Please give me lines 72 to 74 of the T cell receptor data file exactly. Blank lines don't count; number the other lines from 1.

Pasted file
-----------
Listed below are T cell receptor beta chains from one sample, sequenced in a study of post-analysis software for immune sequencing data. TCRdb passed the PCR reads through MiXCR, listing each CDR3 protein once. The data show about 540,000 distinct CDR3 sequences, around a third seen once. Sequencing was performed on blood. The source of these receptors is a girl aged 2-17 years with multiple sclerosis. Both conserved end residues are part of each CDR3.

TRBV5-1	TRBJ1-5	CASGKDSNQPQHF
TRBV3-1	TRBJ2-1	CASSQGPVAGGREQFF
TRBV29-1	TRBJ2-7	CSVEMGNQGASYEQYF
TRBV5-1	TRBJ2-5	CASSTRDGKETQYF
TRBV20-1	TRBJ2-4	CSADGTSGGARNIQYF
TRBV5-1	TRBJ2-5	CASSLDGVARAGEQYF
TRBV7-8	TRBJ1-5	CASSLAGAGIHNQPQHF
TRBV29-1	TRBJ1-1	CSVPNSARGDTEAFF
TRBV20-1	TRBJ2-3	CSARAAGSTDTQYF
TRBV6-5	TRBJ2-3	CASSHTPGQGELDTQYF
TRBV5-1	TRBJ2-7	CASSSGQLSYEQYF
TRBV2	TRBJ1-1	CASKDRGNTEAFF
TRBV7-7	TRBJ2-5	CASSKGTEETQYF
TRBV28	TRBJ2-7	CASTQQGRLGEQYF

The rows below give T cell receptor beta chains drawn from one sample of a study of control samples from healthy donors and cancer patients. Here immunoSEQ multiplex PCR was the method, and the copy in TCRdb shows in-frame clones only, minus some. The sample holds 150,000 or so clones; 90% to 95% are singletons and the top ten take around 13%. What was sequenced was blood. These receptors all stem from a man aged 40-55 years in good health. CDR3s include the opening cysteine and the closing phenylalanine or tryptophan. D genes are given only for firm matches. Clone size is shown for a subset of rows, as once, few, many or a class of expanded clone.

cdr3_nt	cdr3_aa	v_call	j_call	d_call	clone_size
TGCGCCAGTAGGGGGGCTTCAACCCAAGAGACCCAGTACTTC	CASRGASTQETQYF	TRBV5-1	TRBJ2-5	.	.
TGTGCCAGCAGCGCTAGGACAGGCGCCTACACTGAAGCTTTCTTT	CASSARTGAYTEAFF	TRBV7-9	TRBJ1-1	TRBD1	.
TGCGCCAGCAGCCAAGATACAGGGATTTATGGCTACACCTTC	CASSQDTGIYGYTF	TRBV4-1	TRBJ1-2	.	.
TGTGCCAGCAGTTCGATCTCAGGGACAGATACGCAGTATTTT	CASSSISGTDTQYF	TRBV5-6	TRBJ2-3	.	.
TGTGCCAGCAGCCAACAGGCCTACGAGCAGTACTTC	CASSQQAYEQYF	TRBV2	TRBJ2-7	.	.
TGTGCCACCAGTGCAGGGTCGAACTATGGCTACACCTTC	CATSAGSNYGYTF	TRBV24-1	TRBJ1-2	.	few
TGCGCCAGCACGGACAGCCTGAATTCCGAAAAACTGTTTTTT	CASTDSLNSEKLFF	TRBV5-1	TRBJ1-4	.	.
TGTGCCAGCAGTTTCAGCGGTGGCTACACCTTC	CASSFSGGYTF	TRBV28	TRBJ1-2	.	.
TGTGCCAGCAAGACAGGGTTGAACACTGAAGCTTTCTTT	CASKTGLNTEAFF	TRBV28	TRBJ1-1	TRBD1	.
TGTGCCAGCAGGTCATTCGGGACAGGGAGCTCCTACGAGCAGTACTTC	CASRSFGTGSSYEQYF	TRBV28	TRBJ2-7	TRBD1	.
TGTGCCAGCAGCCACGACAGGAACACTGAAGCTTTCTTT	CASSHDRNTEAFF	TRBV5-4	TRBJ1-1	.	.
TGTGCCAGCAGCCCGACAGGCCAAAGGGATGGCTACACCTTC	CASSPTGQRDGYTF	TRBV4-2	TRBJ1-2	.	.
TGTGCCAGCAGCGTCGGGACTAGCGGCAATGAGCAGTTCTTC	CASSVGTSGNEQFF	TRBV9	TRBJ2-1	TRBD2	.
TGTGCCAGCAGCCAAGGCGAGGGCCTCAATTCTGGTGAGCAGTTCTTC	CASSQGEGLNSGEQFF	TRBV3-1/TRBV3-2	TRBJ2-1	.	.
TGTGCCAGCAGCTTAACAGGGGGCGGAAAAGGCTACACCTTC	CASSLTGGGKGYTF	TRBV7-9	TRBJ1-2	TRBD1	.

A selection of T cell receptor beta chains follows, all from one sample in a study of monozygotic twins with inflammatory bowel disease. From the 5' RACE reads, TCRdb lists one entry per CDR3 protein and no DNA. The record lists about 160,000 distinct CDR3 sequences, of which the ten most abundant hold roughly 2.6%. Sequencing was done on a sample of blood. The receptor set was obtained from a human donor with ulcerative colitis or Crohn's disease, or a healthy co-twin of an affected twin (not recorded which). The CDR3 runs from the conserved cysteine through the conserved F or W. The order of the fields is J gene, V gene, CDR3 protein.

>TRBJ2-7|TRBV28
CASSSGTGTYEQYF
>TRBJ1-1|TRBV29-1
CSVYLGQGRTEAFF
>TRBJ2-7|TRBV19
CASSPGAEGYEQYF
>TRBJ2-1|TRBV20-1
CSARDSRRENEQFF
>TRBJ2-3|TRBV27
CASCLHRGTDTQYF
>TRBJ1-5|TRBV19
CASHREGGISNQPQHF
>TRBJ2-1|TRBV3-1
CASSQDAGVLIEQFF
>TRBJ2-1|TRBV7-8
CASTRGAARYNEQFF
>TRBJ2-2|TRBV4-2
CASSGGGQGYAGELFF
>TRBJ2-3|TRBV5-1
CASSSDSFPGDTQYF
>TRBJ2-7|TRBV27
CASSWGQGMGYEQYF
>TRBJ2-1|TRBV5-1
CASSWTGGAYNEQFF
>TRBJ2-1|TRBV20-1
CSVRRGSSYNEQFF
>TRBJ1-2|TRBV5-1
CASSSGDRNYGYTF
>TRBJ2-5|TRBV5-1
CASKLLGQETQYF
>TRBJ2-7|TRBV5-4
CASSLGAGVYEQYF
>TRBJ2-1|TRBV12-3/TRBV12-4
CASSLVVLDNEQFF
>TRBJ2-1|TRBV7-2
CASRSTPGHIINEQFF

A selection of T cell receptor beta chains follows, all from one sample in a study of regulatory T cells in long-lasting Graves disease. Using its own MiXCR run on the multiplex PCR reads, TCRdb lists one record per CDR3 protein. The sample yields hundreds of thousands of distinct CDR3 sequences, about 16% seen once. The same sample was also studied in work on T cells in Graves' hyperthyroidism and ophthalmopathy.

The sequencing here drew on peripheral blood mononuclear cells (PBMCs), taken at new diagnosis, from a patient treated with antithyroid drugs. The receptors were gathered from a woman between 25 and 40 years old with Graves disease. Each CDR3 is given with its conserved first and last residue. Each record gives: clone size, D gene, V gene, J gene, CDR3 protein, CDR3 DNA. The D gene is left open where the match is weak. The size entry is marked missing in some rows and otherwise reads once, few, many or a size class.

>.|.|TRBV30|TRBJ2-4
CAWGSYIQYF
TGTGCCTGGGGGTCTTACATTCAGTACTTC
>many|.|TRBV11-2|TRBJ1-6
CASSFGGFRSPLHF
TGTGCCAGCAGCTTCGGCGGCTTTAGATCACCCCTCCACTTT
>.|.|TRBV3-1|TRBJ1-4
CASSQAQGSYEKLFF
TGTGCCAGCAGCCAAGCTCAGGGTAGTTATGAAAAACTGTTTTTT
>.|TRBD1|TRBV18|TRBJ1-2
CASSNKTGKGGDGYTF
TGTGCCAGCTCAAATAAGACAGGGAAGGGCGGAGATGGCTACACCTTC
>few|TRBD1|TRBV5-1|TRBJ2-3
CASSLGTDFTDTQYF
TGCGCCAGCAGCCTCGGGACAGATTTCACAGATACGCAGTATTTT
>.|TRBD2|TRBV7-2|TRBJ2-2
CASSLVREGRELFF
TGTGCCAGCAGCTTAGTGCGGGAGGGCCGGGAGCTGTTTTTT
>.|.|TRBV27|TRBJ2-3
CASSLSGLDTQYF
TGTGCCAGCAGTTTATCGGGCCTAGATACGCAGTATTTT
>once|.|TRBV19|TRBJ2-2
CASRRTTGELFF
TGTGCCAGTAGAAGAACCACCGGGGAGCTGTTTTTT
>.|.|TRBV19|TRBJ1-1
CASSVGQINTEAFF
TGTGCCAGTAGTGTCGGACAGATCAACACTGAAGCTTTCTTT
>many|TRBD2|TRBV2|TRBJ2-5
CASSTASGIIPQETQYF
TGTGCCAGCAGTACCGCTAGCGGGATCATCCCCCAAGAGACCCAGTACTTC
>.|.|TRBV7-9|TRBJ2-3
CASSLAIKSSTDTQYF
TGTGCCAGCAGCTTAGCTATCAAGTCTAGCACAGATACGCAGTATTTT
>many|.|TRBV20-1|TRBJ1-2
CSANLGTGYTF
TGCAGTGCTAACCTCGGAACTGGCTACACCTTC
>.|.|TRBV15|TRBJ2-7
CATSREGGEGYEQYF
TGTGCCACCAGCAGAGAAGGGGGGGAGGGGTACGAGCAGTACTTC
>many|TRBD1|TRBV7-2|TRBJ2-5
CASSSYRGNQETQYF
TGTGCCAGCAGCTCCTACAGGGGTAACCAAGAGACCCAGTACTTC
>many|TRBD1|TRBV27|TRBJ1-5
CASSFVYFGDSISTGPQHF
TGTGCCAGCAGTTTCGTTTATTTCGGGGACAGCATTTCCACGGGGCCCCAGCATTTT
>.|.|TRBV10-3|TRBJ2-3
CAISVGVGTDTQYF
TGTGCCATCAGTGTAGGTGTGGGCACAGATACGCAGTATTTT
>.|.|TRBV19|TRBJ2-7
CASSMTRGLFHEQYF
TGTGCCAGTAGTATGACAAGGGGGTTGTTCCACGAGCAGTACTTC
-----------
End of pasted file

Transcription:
>.|.|TRBV30|TRBJ2-4
CAWGSYIQYF
TGTGCCTGGGGGTCTTACATTCAGTACTTC